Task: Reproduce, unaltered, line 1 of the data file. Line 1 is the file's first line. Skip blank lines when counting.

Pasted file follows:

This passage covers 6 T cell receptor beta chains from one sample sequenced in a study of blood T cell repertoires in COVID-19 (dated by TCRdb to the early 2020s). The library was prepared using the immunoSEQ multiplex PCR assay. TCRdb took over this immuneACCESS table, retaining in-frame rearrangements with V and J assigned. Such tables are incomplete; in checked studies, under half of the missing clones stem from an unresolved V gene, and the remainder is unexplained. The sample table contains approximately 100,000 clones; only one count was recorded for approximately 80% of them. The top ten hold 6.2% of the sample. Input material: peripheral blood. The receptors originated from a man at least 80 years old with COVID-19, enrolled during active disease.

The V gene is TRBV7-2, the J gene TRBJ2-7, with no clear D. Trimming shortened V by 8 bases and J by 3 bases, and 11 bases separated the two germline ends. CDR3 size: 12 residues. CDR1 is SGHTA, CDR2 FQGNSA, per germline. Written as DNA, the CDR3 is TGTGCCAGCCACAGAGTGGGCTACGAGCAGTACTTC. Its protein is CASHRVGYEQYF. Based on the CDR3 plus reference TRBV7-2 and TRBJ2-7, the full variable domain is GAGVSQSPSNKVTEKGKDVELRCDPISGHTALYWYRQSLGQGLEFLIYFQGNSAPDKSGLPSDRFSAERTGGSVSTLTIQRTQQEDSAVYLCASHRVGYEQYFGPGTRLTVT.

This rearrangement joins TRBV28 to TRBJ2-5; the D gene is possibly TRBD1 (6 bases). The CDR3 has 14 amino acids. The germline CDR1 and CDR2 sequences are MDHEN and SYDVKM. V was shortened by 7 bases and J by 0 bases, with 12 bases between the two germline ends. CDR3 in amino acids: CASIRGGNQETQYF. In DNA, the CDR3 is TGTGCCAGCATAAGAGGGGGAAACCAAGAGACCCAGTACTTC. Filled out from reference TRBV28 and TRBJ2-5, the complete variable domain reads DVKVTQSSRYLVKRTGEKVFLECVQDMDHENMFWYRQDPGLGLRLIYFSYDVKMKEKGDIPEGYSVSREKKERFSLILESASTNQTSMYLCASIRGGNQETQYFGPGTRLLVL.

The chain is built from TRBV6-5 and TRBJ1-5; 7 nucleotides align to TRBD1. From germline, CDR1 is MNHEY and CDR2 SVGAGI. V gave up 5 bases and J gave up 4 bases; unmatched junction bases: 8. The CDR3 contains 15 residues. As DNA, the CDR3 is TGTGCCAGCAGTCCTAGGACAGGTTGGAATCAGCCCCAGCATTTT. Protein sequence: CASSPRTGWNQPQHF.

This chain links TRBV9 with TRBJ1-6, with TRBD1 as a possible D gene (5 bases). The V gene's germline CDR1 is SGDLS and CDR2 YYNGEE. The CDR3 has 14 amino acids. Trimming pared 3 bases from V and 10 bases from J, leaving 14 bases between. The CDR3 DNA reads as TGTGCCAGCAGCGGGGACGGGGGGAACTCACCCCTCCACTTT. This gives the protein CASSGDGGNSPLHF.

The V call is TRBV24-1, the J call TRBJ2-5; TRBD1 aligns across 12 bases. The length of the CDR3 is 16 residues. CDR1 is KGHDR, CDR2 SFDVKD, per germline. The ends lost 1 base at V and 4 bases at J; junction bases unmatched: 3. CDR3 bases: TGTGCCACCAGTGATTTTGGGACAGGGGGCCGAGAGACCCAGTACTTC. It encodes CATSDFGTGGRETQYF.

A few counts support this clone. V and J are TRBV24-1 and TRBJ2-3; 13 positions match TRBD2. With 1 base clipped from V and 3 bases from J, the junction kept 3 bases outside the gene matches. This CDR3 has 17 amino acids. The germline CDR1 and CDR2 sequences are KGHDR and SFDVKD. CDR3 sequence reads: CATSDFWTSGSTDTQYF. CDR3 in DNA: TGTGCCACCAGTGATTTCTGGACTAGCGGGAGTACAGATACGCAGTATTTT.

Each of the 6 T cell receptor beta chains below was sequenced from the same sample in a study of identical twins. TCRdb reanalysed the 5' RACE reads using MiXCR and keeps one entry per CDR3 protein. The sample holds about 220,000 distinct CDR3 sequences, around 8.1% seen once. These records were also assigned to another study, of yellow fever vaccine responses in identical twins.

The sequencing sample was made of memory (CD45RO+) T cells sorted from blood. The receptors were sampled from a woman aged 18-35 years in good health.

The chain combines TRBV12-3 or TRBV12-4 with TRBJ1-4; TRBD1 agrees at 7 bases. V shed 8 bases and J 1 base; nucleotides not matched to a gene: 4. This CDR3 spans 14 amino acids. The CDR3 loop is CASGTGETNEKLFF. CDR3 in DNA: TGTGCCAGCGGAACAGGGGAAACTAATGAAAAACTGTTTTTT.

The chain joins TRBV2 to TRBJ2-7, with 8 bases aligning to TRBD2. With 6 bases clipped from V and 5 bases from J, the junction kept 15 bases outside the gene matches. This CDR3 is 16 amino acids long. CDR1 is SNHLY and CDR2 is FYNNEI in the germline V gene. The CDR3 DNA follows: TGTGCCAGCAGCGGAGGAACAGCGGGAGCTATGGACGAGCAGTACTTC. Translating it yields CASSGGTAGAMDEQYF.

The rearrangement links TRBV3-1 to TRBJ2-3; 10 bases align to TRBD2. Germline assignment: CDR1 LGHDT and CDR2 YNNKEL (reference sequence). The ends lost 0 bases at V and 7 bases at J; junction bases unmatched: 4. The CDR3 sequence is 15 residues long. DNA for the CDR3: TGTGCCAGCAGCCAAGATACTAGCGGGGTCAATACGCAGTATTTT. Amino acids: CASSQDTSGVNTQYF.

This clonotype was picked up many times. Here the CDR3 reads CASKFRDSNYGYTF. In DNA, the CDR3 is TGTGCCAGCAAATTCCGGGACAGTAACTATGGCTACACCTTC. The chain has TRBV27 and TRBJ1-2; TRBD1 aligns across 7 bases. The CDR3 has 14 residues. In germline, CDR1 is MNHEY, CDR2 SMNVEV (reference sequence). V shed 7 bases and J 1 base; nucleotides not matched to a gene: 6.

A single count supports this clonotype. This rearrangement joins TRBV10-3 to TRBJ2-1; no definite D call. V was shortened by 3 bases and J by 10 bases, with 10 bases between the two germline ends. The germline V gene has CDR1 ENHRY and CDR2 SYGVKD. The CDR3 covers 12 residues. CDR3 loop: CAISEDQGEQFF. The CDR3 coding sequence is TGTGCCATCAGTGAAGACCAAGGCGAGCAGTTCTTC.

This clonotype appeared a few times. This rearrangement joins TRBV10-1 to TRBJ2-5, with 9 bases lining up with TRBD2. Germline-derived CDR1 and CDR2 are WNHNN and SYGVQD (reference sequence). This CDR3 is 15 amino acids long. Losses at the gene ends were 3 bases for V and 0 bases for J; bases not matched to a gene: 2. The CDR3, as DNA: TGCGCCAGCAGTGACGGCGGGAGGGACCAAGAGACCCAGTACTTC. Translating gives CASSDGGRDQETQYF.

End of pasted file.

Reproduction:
This passage covers 6 T cell receptor beta chains from one sample sequenced in a study of blood T cell repertoires in COVID-19 (dated by TCRdb to the early 2020s). The library was prepared using the immunoSEQ multiplex PCR assay. TCRdb took over this immuneACCESS table, retaining in-frame rearrangements with V and J assigned. Such tables are incomplete; in checked studies, under half of the missing clones stem from an unresolved V gene, and the remainder is unexplained. The sample table contains approximately 100,000 clones; only one count was recorded for approximately 80% of them. The top ten hold 6.2% of the sample. Input material: peripheral blood. The receptors originated from a man at least 80 years old with COVID-19, enrolled during active disease.